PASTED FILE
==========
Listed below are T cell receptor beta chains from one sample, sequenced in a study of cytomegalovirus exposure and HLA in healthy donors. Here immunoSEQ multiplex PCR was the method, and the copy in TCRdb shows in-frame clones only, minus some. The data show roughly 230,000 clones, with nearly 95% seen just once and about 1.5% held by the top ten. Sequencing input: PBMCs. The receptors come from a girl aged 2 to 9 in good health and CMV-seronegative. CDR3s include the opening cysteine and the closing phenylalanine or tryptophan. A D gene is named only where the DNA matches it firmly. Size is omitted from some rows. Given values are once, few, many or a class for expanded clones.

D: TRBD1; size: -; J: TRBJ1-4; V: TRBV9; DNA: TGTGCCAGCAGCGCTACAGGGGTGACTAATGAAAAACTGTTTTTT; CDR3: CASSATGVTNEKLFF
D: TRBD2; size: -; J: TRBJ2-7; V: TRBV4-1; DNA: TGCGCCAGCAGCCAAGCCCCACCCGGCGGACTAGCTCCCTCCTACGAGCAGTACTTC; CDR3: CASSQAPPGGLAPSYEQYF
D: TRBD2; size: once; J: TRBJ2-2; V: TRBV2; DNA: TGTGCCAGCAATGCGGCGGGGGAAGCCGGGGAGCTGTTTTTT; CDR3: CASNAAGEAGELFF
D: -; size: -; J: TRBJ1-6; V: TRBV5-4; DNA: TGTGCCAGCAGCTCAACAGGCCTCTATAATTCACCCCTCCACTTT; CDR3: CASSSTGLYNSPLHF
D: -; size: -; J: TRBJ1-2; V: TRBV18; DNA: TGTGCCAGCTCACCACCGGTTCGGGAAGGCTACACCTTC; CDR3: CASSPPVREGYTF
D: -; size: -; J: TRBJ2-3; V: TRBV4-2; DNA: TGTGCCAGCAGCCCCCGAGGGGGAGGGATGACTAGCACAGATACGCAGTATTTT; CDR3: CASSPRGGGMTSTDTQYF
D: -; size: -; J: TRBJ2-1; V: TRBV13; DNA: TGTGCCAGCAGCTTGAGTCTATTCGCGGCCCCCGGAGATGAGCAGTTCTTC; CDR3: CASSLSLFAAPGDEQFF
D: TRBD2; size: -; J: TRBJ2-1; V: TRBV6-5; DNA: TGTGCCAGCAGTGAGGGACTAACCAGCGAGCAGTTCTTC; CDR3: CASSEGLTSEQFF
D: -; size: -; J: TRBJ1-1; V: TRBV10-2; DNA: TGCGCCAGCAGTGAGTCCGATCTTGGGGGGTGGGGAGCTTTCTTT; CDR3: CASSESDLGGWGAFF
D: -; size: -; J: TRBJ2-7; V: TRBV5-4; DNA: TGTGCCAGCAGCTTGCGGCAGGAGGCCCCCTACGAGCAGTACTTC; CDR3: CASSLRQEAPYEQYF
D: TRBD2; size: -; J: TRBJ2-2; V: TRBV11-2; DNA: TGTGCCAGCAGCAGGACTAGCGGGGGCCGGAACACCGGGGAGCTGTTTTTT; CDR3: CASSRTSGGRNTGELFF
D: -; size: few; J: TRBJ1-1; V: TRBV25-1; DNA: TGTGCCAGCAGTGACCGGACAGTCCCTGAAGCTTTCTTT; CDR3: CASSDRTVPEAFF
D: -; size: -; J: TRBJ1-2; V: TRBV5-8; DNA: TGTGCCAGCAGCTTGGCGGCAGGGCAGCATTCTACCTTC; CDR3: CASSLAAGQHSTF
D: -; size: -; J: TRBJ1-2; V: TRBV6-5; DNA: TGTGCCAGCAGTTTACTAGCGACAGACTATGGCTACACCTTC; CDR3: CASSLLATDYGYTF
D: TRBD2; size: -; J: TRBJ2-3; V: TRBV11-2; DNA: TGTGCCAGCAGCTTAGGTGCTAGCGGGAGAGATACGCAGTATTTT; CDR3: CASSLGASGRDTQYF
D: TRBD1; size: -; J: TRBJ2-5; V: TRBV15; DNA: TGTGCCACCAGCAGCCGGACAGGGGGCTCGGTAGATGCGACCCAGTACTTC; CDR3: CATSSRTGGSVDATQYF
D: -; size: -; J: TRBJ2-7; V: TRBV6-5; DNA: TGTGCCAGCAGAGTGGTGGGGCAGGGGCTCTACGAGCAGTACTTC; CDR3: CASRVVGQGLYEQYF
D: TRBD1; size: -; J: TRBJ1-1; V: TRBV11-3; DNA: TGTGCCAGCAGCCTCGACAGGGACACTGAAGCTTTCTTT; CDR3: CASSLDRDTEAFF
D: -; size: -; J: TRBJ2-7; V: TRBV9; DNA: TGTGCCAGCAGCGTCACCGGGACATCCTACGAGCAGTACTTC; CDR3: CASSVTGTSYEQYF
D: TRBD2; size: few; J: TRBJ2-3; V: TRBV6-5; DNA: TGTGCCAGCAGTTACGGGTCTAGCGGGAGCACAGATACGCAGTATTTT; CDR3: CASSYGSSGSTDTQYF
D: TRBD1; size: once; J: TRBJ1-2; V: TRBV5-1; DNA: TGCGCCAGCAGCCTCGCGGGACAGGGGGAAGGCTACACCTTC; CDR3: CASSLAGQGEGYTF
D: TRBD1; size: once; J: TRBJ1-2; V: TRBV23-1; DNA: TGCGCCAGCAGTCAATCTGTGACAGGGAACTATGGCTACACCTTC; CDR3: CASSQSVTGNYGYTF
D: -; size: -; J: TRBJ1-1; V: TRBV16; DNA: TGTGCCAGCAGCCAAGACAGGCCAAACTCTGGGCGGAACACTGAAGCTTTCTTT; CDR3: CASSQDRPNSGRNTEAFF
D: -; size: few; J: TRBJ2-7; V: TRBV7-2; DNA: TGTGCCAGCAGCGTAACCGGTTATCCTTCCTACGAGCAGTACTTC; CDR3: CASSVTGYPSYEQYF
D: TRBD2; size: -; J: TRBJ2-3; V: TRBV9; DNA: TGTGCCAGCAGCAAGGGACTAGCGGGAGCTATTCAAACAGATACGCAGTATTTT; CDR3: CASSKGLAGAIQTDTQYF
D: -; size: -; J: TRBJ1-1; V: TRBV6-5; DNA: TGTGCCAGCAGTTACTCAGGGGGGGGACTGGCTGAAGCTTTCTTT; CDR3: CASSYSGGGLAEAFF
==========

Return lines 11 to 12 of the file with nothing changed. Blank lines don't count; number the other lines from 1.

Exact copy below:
D: -; size: -; J: TRBJ2-7; V: TRBV5-4; DNA: TGTGCCAGCAGCTTGCGGCAGGAGGCCCCCTACGAGCAGTACTTC; CDR3: CASSLRQEAPYEQYF
D: TRBD2; size: -; J: TRBJ2-2; V: TRBV11-2; DNA: TGTGCCAGCAGCAGGACTAGCGGGGGCCGGAACACCGGGGAGCTGTTTTTT; CDR3: CASSRTSGGRNTGELFF